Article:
Since the Gold Rush, California has represented a land of opportunity and bounty for a special breed of Americans. Heading west in pursuit of sunshine, riches, and elusive dreams, the early mavericks of California set out to make their fortunes–and often succeeded beyond their wildest dreams. Prospectors became oil tycoons, squatters became cattle barons, and farmers’ wives became grandes dames of a new rough-hewn society.
In California Rich Stephen Birmingham explores this fascinating social history, showing how the ruling class of California was born, and how it evolved a lifestyle that continues to fascinate the world. Its colorful array of characters include: the despotic William Randolph Hearst, renowned for treating kings and copyboys with equal disdain; Governor Leland Stanford , who shamelessly used politics for the profit of his railroad; and the fiery James Irvine, who attended business meetings accompanied by an entire pack of hunting dogs.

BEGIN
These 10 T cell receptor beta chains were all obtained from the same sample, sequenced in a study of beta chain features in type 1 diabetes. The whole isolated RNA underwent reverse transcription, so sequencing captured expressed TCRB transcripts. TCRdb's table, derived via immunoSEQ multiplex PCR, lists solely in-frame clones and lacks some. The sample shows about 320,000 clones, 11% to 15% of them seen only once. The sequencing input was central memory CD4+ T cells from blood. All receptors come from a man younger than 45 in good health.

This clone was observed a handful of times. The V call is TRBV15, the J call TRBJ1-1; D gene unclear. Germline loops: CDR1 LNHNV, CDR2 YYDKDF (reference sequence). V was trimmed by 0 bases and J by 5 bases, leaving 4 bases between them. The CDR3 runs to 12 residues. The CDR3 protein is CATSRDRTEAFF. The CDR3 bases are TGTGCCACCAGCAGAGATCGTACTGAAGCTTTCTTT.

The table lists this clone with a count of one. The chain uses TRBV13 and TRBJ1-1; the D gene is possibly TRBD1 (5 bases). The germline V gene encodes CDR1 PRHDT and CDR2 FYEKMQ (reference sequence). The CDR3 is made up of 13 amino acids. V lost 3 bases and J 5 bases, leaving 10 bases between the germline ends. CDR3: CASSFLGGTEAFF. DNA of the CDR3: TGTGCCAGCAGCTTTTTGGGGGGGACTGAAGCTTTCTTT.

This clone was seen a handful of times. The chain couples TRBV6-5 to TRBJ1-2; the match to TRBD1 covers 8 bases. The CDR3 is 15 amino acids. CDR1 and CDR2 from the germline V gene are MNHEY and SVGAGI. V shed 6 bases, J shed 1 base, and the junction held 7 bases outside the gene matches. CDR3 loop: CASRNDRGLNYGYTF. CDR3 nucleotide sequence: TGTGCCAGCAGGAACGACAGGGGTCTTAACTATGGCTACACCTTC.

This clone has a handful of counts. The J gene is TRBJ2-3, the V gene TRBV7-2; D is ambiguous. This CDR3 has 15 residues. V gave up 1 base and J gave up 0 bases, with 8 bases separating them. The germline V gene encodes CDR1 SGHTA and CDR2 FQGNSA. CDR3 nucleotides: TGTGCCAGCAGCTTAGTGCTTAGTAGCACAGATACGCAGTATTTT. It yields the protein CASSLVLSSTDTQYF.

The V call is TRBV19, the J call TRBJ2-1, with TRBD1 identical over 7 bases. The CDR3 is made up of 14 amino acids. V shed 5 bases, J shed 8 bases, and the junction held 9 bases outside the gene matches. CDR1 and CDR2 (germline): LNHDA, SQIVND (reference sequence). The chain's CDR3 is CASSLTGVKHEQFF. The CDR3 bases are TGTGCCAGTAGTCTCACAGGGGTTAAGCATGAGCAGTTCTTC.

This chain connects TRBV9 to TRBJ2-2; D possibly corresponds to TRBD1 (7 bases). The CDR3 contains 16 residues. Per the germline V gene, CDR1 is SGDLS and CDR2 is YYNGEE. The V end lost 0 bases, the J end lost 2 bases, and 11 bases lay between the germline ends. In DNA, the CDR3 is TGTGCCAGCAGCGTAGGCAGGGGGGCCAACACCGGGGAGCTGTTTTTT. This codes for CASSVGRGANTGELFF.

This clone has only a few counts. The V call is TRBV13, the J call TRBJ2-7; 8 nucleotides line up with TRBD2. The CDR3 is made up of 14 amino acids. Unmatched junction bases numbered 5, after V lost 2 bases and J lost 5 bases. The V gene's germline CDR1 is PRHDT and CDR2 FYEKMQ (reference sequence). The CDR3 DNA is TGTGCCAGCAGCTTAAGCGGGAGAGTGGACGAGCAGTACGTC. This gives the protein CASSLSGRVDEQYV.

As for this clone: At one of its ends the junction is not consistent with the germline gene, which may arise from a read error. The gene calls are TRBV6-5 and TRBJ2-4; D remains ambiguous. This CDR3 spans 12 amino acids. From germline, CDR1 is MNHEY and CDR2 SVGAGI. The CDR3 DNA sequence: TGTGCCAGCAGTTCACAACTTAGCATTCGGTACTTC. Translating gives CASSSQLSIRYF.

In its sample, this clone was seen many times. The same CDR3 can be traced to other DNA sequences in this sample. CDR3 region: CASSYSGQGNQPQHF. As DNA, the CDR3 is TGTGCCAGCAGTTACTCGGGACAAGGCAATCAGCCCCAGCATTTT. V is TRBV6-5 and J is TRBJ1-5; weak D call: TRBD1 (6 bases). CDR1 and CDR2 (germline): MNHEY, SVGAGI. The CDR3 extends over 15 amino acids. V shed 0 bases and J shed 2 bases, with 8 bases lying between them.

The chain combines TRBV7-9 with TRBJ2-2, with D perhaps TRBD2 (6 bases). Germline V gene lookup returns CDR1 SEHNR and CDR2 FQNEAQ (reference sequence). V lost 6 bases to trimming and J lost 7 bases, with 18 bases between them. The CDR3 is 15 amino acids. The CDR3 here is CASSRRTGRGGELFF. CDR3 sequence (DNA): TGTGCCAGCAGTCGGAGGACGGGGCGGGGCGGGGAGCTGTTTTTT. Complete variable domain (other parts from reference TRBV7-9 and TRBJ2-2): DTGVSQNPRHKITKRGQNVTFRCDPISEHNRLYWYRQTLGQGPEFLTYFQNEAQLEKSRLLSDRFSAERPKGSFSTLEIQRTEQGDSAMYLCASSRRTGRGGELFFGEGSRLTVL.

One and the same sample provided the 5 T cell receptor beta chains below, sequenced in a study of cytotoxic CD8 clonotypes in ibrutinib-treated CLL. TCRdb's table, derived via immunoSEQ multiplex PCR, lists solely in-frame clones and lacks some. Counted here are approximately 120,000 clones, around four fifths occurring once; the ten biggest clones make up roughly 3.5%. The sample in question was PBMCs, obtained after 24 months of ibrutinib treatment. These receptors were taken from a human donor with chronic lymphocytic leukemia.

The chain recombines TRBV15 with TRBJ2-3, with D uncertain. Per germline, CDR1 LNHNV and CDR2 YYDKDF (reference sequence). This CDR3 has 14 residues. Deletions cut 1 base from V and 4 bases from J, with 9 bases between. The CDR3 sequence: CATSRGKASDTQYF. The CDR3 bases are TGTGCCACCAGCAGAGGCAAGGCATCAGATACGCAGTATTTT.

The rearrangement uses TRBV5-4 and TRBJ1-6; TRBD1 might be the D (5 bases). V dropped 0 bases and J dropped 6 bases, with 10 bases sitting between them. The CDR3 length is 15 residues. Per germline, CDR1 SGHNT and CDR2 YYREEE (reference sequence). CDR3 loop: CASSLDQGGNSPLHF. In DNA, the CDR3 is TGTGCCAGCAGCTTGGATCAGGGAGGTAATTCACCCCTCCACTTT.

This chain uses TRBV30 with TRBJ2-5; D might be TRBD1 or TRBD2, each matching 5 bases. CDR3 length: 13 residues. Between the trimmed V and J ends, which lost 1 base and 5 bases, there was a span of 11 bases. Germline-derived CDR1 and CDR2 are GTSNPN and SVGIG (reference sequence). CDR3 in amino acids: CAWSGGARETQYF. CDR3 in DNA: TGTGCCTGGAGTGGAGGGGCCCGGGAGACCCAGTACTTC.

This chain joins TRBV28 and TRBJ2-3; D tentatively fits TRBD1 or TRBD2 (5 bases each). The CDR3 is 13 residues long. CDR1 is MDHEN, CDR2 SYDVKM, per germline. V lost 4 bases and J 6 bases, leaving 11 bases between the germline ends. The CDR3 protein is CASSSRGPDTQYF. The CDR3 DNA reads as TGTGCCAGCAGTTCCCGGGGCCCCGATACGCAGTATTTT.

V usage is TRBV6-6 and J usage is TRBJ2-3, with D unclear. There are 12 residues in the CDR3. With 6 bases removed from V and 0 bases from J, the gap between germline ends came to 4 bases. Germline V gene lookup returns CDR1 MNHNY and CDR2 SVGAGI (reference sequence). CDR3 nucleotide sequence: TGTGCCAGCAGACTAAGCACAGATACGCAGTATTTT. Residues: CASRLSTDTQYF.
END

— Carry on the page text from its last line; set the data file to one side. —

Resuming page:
In exploring how these self-made millionaires acquired their money—and what they did with it—Birmingham provides a glimpse of the customs and quirks of California wealth, shedding light on how the state came to symbolize the easy, opulent life, that still entices seekers of fame and fortune today.